Since 2014, the Vatican has held three conferences on impact investing (2014, 2016, 2018), and the Catholic Church has become a major player in the impact/ESG space. This biennial series of Vatican Impact Investing Conferences is a “vital, long-term global platform around Pope Francis’s vision of ‘putting the economy at the services of peoples’”.1 At these events, impact investing experts and Catholic leaders from around the world convene to share and evaluate finance models and investible vehicles to address systemic challenges of great importance to both the Catholic Church and the global community. Current challenges include Climate Change, Health, Migrants and Refugees, and Youth Unemployment.2
Some of the larger initiatives discussed at these conferences involved using capital from Catholic organizations such as dioceses, religious orders, and health care associations, but the events have also succeeded in attracting attention from individual investors looking to make faith-based impact investments.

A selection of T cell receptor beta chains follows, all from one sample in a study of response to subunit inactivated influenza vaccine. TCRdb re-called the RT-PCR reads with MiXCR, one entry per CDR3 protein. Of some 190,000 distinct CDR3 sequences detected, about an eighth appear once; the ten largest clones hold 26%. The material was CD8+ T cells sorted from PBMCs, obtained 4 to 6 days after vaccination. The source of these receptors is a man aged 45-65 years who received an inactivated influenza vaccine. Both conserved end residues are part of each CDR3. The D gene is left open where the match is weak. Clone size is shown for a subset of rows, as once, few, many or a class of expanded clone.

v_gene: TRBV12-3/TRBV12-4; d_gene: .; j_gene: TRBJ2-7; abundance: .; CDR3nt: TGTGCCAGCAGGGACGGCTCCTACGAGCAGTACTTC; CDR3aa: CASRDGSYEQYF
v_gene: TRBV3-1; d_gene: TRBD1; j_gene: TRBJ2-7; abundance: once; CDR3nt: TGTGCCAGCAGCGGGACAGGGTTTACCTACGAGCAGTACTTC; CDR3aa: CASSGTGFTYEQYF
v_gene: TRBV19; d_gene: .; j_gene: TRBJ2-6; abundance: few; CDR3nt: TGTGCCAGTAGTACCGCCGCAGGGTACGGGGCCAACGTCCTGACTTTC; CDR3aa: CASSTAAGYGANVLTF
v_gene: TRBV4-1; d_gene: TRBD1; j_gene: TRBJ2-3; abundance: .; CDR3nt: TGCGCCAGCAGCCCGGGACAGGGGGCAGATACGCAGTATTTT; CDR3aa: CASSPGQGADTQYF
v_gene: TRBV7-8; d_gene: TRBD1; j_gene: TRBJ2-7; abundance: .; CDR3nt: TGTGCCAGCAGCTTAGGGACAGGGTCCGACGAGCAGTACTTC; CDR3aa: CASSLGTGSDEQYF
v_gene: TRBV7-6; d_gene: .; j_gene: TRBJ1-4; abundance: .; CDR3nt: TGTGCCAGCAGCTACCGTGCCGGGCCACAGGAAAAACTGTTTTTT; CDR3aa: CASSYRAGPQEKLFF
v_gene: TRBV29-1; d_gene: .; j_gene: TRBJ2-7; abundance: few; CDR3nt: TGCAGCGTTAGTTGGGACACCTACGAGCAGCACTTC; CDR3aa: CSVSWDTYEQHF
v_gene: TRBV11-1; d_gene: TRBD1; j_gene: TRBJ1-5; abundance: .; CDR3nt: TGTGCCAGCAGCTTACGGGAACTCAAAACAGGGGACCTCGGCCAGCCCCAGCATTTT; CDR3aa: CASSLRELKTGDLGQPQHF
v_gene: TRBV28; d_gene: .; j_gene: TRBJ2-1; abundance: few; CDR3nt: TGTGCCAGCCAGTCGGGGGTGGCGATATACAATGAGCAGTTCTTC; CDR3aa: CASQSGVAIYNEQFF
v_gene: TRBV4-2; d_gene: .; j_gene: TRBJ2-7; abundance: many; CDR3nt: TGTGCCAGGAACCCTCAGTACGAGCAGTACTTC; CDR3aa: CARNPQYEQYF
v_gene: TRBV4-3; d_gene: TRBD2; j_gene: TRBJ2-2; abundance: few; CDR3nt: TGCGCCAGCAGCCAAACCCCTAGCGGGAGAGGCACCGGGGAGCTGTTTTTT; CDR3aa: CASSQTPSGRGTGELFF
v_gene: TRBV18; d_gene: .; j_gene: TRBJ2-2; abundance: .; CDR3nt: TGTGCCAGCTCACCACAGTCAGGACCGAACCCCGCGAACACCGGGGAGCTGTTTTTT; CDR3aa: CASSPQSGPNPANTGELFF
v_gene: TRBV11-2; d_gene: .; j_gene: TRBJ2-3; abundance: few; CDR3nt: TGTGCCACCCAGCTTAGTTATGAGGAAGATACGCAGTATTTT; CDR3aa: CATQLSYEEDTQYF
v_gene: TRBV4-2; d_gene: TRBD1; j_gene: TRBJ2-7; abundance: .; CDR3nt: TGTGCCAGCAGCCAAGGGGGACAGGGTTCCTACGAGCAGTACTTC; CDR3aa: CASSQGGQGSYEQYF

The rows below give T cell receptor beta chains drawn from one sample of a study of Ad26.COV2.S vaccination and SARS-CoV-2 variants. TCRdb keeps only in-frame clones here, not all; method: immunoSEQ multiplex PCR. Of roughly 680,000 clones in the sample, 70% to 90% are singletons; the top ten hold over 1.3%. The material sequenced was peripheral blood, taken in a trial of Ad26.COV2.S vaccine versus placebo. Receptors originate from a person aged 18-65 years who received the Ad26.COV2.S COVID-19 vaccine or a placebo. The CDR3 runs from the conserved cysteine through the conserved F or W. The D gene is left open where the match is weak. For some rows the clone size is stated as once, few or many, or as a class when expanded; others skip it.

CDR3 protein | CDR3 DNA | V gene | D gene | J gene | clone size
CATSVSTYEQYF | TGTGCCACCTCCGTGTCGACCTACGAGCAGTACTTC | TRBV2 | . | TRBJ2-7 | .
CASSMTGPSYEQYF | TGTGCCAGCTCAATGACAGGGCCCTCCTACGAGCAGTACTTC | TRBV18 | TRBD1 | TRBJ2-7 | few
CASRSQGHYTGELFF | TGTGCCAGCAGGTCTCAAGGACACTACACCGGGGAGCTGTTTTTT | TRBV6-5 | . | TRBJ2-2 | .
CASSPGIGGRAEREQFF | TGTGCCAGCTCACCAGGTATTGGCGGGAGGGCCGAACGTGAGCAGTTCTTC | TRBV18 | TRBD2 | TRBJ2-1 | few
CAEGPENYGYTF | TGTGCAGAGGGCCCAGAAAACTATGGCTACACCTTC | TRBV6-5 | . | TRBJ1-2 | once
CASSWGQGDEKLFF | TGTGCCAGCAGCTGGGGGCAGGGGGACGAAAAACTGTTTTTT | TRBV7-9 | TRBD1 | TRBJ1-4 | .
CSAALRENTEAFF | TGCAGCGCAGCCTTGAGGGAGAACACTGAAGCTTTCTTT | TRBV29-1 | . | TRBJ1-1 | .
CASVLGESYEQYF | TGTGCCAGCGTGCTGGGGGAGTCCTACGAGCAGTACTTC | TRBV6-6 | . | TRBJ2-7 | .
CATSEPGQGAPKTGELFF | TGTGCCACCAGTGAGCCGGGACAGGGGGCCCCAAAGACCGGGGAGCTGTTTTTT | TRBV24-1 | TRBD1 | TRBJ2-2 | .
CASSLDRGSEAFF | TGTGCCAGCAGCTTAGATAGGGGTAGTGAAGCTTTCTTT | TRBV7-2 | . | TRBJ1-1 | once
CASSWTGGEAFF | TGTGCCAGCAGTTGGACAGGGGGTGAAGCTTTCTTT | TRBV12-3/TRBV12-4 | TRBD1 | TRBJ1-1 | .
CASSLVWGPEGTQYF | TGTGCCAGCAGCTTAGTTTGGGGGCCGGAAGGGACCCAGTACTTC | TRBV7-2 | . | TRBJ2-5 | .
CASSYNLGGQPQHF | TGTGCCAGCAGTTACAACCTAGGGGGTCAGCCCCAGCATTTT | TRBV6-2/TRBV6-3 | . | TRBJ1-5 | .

Many religious investors engage in socially responsible investing (SRI) which typically utilizes negative screening in which portfolio managers avoid investing in sin stocks or fossil fuels. Impact investing, on the other hand, takes a positive and proactive approach. Rather than saying “I don’t want to invest in companies that support weapons or tobacco,” an investor says, “I want to help support affordable housing or environmentally sustainable initiatives.” Faith-based impact investing is about investing in your values to empower positive results.
At CCM, we invest on behalf of religious clients around the U.S., customizing portfolios of investments to support their specific geographies (states, cities, counties) or one or more of eighteen impact themes (i.e., affordable health/rehab care, education/childcare, neighborhood revitalization) and provide reporting on those investments. Our fixed income strategy is also fossil fuel free and follows the US Conference of Catholic Bishop’s socially responsible investment guidelines, along with many of Pope Francis’ initiatives promoting care for creation, the dignity of work, and addressing income inequality.